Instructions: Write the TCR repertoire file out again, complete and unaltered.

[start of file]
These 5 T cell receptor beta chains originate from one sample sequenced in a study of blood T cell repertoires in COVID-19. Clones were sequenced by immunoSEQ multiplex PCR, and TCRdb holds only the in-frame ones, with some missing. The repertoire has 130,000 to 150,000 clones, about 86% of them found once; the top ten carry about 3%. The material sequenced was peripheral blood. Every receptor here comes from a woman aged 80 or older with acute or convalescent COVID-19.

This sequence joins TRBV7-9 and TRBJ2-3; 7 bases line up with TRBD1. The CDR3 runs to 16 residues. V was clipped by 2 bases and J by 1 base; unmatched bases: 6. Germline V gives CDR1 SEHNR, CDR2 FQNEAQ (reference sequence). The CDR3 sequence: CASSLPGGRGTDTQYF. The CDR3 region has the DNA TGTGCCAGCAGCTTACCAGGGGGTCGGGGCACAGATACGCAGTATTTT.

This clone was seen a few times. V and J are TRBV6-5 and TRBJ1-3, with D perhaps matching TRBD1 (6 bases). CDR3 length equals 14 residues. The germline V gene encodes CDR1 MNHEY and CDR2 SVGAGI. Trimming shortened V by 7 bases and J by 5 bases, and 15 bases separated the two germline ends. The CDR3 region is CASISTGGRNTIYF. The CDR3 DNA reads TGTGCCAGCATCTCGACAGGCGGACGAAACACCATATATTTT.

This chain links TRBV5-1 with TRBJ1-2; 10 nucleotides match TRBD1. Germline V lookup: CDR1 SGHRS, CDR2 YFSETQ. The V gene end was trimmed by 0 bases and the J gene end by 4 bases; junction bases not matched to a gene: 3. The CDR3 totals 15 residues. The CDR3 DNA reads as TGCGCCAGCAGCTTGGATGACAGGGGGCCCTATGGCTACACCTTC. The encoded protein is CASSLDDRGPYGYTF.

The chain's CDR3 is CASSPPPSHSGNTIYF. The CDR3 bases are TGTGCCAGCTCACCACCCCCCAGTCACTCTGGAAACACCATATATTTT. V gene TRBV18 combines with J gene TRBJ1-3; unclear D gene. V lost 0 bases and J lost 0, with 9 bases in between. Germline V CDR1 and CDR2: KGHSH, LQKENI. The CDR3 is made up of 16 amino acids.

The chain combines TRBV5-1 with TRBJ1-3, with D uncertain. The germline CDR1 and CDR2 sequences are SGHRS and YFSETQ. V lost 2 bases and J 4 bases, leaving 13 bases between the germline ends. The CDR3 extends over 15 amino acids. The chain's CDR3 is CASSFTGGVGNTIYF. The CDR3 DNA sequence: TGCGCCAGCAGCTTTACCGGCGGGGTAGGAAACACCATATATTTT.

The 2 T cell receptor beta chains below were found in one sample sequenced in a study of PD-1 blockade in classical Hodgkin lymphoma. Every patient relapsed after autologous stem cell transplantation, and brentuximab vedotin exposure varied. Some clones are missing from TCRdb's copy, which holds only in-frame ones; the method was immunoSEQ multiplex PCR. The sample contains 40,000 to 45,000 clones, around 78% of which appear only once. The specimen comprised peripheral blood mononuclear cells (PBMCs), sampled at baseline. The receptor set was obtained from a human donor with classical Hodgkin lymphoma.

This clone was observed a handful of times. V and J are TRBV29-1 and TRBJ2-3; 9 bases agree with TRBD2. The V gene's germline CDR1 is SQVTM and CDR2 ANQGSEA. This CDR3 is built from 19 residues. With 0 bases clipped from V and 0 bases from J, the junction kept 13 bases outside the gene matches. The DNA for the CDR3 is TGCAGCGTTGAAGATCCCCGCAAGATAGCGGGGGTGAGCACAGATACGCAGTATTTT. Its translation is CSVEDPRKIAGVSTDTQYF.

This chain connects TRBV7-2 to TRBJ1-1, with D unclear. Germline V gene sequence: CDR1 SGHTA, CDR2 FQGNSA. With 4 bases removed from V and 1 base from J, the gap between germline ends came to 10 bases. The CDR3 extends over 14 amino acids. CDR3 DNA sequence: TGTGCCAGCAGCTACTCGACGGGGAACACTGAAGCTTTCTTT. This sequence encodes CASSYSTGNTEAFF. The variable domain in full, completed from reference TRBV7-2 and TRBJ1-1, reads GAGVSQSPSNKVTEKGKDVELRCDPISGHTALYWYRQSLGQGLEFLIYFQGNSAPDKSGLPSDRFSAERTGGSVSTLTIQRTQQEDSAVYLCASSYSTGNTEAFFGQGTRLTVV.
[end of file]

These 5 T cell receptor beta chains originate from one sample sequenced in a study of blood T cell repertoires in COVID-19. Clones were sequenced by immunoSEQ multiplex PCR, and TCRdb holds only the in-frame ones, with some missing. The repertoire has 130,000 to 150,000 clones, about 86% of them found once; the top ten carry about 3%. The material sequenced was peripheral blood. Every receptor here comes from a woman aged 80 or older with acute or convalescent COVID-19.

This sequence joins TRBV7-9 and TRBJ2-3; 7 bases line up with TRBD1. The CDR3 runs to 16 residues. V was clipped by 2 bases and J by 1 base; unmatched bases: 6. Germline V gives CDR1 SEHNR, CDR2 FQNEAQ (reference sequence). The CDR3 sequence: CASSLPGGRGTDTQYF. The CDR3 region has the DNA TGTGCCAGCAGCTTACCAGGGGGTCGGGGCACAGATACGCAGTATTTT.

This clone was seen a few times. V and J are TRBV6-5 and TRBJ1-3, with D perhaps matching TRBD1 (6 bases). CDR3 length equals 14 residues. The germline V gene encodes CDR1 MNHEY and CDR2 SVGAGI. Trimming shortened V by 7 bases and J by 5 bases, and 15 bases separated the two germline ends. The CDR3 region is CASISTGGRNTIYF. The CDR3 DNA reads TGTGCCAGCATCTCGACAGGCGGACGAAACACCATATATTTT.

This chain links TRBV5-1 with TRBJ1-2; 10 nucleotides match TRBD1. Germline V lookup: CDR1 SGHRS, CDR2 YFSETQ. The V gene end was trimmed by 0 bases and the J gene end by 4 bases; junction bases not matched to a gene: 3. The CDR3 totals 15 residues. The CDR3 DNA reads as TGCGCCAGCAGCTTGGATGACAGGGGGCCCTATGGCTACACCTTC. The encoded protein is CASSLDDRGPYGYTF.

The chain's CDR3 is CASSPPPSHSGNTIYF. The CDR3 bases are TGTGCCAGCTCACCACCCCCCAGTCACTCTGGAAACACCATATATTTT. V gene TRBV18 combines with J gene TRBJ1-3; unclear D gene. V lost 0 bases and J lost 0, with 9 bases in between. Germline V CDR1 and CDR2: KGHSH, LQKENI. The CDR3 is made up of 16 amino acids.

The chain combines TRBV5-1 with TRBJ1-3, with D uncertain. The germline CDR1 and CDR2 sequences are SGHRS and YFSETQ. V lost 2 bases and J 4 bases, leaving 13 bases between the germline ends. The CDR3 extends over 15 amino acids. The chain's CDR3 is CASSFTGGVGNTIYF. The CDR3 DNA sequence: TGCGCCAGCAGCTTTACCGGCGGGGTAGGAAACACCATATATTTT.

The 2 T cell receptor beta chains below were found in one sample sequenced in a study of PD-1 blockade in classical Hodgkin lymphoma. Every patient relapsed after autologous stem cell transplantation, and brentuximab vedotin exposure varied. Some clones are missing from TCRdb's copy, which holds only in-frame ones; the method was immunoSEQ multiplex PCR. The sample contains 40,000 to 45,000 clones, around 78% of which appear only once. The specimen comprised peripheral blood mononuclear cells (PBMCs), sampled at baseline. The receptor set was obtained from a human donor with classical Hodgkin lymphoma.

This clone was observed a handful of times. V and J are TRBV29-1 and TRBJ2-3; 9 bases agree with TRBD2. The V gene's germline CDR1 is SQVTM and CDR2 ANQGSEA. This CDR3 is built from 19 residues. With 0 bases clipped from V and 0 bases from J, the junction kept 13 bases outside the gene matches. The DNA for the CDR3 is TGCAGCGTTGAAGATCCCCGCAAGATAGCGGGGGTGAGCACAGATACGCAGTATTTT. Its translation is CSVEDPRKIAGVSTDTQYF.

This chain connects TRBV7-2 to TRBJ1-1, with D unclear. Germline V gene sequence: CDR1 SGHTA, CDR2 FQGNSA. With 4 bases removed from V and 1 base from J, the gap between germline ends came to 10 bases. The CDR3 extends over 14 amino acids. CDR3 DNA sequence: TGTGCCAGCAGCTACTCGACGGGGAACACTGAAGCTTTCTTT. This sequence encodes CASSYSTGNTEAFF. The variable domain in full, completed from reference TRBV7-2 and TRBJ1-1, reads GAGVSQSPSNKVTEKGKDVELRCDPISGHTALYWYRQSLGQGLEFLIYFQGNSAPDKSGLPSDRFSAERTGGSVSTLTIQRTQQEDSAVYLCASSYSTGNTEAFFGQGTRLTVV.